Puslapio vaizdai

I will not hold thee long. If I do live,

I will be good to thee.
This is a fleepy tune-

[Mufick and a Song.

O murd'rous flumber!

Lay'ft thou thy leaden mace upon my boy,

That plays the mufick?-Gentle knave, good night.
I will not do thee fo much wrong to wake thee.
If thou dost nod, thou break'ft thy inftrument,
I'll take it from thee; and, good boy, good night.
-But let me fee-is not the leaf turn'd down,
Where I left reading? Here it is, I think.

[He fils down to read.

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How ill this taper burns!-ha! who comes here?
I think, it is the weakness of mine eyes,
That shapes this monftrous apparition!

It comes upon me- Art thou any thing?
Art thou fome God, fome angel, or fome devil,
That mak'ft my blood cold, and my hair to ftare?
Speak to me, what thou art.

Gboft. Thy evil spirit, Brutus.

Bru. Why com'ft thou?

Ghoft. To tell thee, thou fhalt fee me at Philippi..

Bru. Then, I fhall fee thee again.

Ghost. Ay, at Philippi.

[Exit Ghoft.

Bru. Why, I will fee thee at Philippi then.

Now I have taken heart, thou vanifheft:

Ill Spirit, I would hold more talk with thee.
Boy, Lucius! Varro! Claudius! Sirs! awake!

Luc. The ftrings, my Lord, are falfe.
Bru. He thinks, he is ftill at his inftrument.
Lucius! awake.

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Luc. My Lord!

Bru. Didft thou dream, Lucius, that thou fo criedst Qut?

Luc. My Lord, I do not know that I did cry. Bru. Yes, that thou didft; didft thou see any thing?

Luc. Nothing, my Lord.

Bru. Sleep again, Lucius. Sirrah, Claudius, fellow! Thou! awake.

Var. My Lord!

Clau. My Lord!

Bru. Why did you fo cry out, Sirs, in your sleep? Both. Did we, my Lord?

Bru. Ay, faw you any thing?

Var. No, my Lord, I faw nothing.

Clau. Nor I, my Lord.

Bru. Go, and commend me to my brother Caffius;

Bid him fet on his Pow'rs betimes before,

And we will follow.

Both. It fhall be done, my Lord,

Thou! awake.] The accent is fo unmufical and harsh, 'tis impoffible the poet could begin his verfe thus. Brutus certainly


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The Fields of Philippi, with the two Camps..


Enter Octavius, Antony, and their Army.


OW, Antony, our hopes are answered.
You faid, the enemy would not come down,
But keep the hills and upper regions;
It proves not fo; their battles are at hand,
They mean to warn us at Philippi here,
Answering, before we do demand of them.
Ant. Tut, I am in their bofoms, and I know
Wherefore they do it; they could be content
To vifit other places, and come down
With fearful bravery, thinking, by this face,
To faften in our thoughts that they have courage.
But 'tis not fo.

Enter a Messenger,

Mef. Prepare you, Generals;
The enemy comes on in gallant fhew,
Their bloody fign of battle is hung out,
And fomething to be done immediately.
Ant. Olavius, lead your battle foftly on,

Upon the left hand of the even field.

Oa. Upon the right hand I, keep thou the left.

9-warn us -] To warn feems to mean here the fame as

to al rm.
Hanmer reads,
They mean to wage us.

G 4


Ant. Why do you cross me in this exigent?

Octa. 1 do not crofs you; but I will do fo. [March.


Drum. Enter Brutus, Caffius, and their Army.

Bru. They ftand, and would have parley. Caf. Stand fast, Titinius. We must out and talk. Ofta. Mark Antony, fhall we give fign of battle? Ant. No, Cæfar, we will answer on their charge. Make forth, the Generals would have fome words. Ofta. Stir not until the fignal.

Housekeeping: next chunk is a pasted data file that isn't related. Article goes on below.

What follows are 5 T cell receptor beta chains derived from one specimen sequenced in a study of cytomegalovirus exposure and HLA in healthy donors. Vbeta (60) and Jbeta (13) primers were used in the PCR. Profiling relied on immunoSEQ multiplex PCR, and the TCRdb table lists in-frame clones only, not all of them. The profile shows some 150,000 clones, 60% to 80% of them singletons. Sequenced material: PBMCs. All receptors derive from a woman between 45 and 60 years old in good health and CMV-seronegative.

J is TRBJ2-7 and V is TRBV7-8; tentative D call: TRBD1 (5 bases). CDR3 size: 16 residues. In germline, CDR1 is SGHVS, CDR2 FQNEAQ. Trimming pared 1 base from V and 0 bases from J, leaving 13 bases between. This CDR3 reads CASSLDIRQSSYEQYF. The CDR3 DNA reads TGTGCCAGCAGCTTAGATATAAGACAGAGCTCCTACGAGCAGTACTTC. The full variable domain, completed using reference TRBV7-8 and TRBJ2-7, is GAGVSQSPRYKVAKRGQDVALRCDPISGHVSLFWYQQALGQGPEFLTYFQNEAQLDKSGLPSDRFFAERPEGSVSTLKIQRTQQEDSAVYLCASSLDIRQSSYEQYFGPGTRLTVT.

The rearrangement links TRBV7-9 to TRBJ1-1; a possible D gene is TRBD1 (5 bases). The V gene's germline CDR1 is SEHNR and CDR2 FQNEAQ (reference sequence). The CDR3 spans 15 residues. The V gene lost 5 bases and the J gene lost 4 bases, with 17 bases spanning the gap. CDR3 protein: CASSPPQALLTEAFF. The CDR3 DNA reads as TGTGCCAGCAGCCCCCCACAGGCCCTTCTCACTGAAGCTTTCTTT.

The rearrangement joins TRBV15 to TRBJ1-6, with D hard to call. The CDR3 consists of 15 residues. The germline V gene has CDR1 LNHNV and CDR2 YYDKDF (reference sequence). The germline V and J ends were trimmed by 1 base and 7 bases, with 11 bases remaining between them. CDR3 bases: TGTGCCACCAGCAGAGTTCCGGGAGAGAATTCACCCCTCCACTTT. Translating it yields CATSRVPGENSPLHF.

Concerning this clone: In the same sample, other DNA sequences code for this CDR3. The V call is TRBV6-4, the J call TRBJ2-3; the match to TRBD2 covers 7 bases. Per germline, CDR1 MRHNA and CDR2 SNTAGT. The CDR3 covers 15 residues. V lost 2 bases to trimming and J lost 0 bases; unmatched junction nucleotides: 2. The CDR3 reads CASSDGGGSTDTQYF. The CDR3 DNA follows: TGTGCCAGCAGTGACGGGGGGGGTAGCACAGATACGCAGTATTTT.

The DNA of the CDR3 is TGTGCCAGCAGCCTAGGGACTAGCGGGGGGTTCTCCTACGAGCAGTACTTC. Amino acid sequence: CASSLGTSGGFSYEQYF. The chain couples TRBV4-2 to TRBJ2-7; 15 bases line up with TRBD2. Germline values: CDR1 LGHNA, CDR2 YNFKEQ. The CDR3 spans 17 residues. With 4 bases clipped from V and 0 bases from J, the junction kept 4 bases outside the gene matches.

Bru. Words before blows. Is it fo, countrymen? Ota. Not that we love words better, as you do. Bru. Good words are better than bad ftrokes, Otavius.

Ant. In your bad ftrokes, Brutus, you give good words.

Witnefs the hole you made in Cæfar's heart,
Crying, "Long live! hail, Cafar!"
Caf. Antony,

The pofture of your blows are yet unknown;
But for your words, they rob the Hybla bees,
And leave them honeyless.

Ant. Not ftinglefs too.

Bru. O yes, and foundless too :

For you have ftol'n their buzzing, Antony
And very wifely threat, before you fting.

Ant. Villains! you did not fo, when your vile daggers Hack'd one another in the fides of Cæfar.

You fhew'd your teeth like apes, and fawn'd like hounds, And bow'd like bond-men, kifling Cafar's feet; Whilft damned Cafca, like a cur behind,

--Cafea,-] Cafea Aruck Cfar on the neck, coming like a degenerate cur behind h.m.


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Struck Cafar on the neck. O flatterers!
Caf. Flatterers! now Brutus, thank yourself;
This tongue had not offended fo to-day,

If Caffius might have rul'd.

Ofta. Come, come, the caufe. If arguing make
us fweat,

The proof of it will turn to redder drops.
Behold, I draw a fword againft confpirators4
When think you, that the fword goes up again?
Never, 'till Cæfar's three and twenty wounds
Be well aveng'd; or till another Cæfar


Have added laughter to the fword of traitors.
Bru. Cæfar, thou canst not die by traitors' hands,
Unless thou bring'st them with thee.

OЯa. So I hope

I was not born to die on Brutus fword.

Bru. O, if thou wert the nobleft of thy Strain, Young man, thou coulft not die more honourable. Caf. A peevish school-boy, worthlefs of fuch ho


Join'd with a mafker and a reveller.

Ant. Old Caffius ftill!

Oa. Come Antony. Away;

Defiance, traitors, hurl we in your teeth.
If you dare fight to-day, come to the field;
If not, when you have ftomachs.

[Exeunt Octavius, Antony, and army.

2-three and thirty wounds] Thus all the editions implicitly; but I have ventur'd to reduce this number to three and twenty from the joint authorities of Ap

pian, Plutarch, and Suetonius: And, I am perfuaded, the error was not from the poet but his tranfcribers.



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